In 2013, Conyers advised Sequoia on the issuance of bonus shares. The law firm reviewed the shareholder’s agreement for the year for the advisory. The firm also helped draft the private placement memorandum sent to potential investors in Sequoia Capital India IV fund.

Later in the same year, Conyers stepped in to resolve a disagreement between the main investors in SKS Microfinance — Westbridge and Sequoia Capital. Conyers was also working on drafting a shareholders agreement to buy shares invested in Micromax, but the arrest for bribery of Micromax’s founder, this transaction may have been scrapped.

Also in 2013, Conyers reviewed a shareholder agreement according to which shares in a former subsidiary of Sequoia portfolio company Druva, would be transferred to a Sequoia sister company. According to the ICIJ, “This agreement was made so that investors would not be paying taxes on the transfer of the shares,” The deal followed after Druva had become a Singapore-based company, moving from India.

Conyers also helped amend the Sequoia Capital India shareholders agreement and the structuring of SCI’s Mauritius companies in 2013 and 2014.

Mauritius Files: Sequoia Exploits Tax Loophole

The exposé also shows why the Indian government is right in tracking the source of funds for angel investments in startups. Angel tax, as the tax on angel investments in startups, has come to be known, was instituted to verify whether the investors do indeed have the capacity to fund startups and the source and nature of these funds.

It may have become a thorn in the startup ecosystem’s flesh, but tax evasion through offshore accounts has been a big target for the current government, even in its previous term. So there could be a new spotlight on this Mauritius Route from the government and tax authorities. While the government has clarified the angel tax issue to a large extent, the Mauritius Files could push the authorities to take a more stringent view on VC investments as well.

SEC filings revealed that Sequoia Capital raised $4 Bn funding in 2017. The funds were said to be for investment into various regional funds. Apart from this, the filings also revealed that the second growth fund – Sequoia Capital Global Growth Fund II, L.P. received about $2 Bn.

A filing for Sequoia’s China Growth Fund IV revealed that Sequoia has raised about $900 Mn to invest in startups in the Chinese market. Along with this, the filings for Sequoia Capital India showed that the VC firm has raised about $700 Mn for the Indian market that year.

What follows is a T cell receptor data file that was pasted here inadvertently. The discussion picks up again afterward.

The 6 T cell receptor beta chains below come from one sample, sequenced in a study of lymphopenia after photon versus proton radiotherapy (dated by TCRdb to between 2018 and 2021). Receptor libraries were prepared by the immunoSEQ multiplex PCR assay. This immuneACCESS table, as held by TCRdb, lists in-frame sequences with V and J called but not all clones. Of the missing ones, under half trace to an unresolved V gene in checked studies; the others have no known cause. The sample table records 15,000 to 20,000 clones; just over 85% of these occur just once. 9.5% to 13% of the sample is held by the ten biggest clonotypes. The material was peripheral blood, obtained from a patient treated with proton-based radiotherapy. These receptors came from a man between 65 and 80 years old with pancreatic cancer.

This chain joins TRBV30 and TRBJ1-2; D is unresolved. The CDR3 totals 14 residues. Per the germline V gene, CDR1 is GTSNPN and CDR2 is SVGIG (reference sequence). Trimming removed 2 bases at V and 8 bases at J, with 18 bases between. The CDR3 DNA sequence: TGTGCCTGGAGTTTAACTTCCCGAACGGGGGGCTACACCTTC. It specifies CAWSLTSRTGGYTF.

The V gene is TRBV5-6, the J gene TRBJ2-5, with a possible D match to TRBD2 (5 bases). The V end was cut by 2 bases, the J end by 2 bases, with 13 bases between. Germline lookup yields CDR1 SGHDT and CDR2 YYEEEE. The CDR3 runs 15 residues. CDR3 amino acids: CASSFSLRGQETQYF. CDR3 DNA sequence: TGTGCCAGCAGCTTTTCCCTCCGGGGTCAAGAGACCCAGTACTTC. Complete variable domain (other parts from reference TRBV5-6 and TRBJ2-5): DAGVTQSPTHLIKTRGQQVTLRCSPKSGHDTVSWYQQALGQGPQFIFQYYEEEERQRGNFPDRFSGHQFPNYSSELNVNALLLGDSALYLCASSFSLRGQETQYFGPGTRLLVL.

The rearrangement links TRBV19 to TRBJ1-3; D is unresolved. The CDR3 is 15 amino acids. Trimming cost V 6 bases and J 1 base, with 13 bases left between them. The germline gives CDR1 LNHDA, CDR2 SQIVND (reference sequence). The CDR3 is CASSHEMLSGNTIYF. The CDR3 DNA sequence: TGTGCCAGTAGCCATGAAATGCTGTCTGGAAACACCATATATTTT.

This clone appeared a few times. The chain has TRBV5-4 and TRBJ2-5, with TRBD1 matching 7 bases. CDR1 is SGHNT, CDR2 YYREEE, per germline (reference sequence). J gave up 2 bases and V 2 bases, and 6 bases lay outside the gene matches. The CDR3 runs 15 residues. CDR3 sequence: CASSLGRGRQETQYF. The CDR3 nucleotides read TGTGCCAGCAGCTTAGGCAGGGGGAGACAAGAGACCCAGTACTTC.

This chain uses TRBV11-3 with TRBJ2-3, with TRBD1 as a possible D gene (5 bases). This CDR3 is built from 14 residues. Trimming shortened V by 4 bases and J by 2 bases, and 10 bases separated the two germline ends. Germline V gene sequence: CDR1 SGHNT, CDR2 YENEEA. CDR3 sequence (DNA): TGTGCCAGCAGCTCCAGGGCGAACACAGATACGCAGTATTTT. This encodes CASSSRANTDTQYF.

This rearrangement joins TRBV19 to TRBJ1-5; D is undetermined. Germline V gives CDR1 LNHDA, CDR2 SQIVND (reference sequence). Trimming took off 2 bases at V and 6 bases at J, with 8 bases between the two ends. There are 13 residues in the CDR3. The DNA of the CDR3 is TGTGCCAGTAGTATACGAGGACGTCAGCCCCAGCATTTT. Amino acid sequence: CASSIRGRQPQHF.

The Mauritius Connection For Indian Companies

Besides Sequoia, Mayfield India Ltd, Trend Capital India Holding Ltd, iYogi Limited, MakeMyTrip Limited, Epsilon Venture Partners and others have also been named in the Mauritius Files are bringing money into India through offshore accounts.

In the case of MakeMyTrip, the company got advice from CDP on Mauritian law matters as part of the listing of the company’s shares on Nasdaq in 2010.

In 2014, CDP reviewed an employment agreement for Mayfield India, after it had decided to set up an advisory company registered and incorporated in Mauritius. This is the most common way that companies manage to navigate the tax landscape of Mauritius by having companies set up to make payments to the offshore holding entity.

Update 1: July 30, 2019 | 10:00 am

A Sequoia Capital India spokesperson responded to Inc42 inquiries and said the company complies with all local laws in every territory it operates in in.

“As is common practice for the Indian private equity and venture capital industry, all Sequoia India funds are pooled and domiciled in Mauritius. Sequoia India holds itself to a high bar for compliance with respect to tax and other regulations, and has consistently sought expert, internationally recognized legal and tax counsel over the years to ensure its funds operate within financial and legal regulations.”

Update 2: July 30, 2019 | 11:00 am

An official joint communique by the ministry of finance and economic development, ministry of financial services and good governance, the financial services commission, and the economic development board of Mauritius debunked the report, saying it maligned the name of Mauritius even through plenty of other countries have the same laws, and it also alleged that ICIJ obtained the documents illegally.

Featured Image: Script & Seal | New York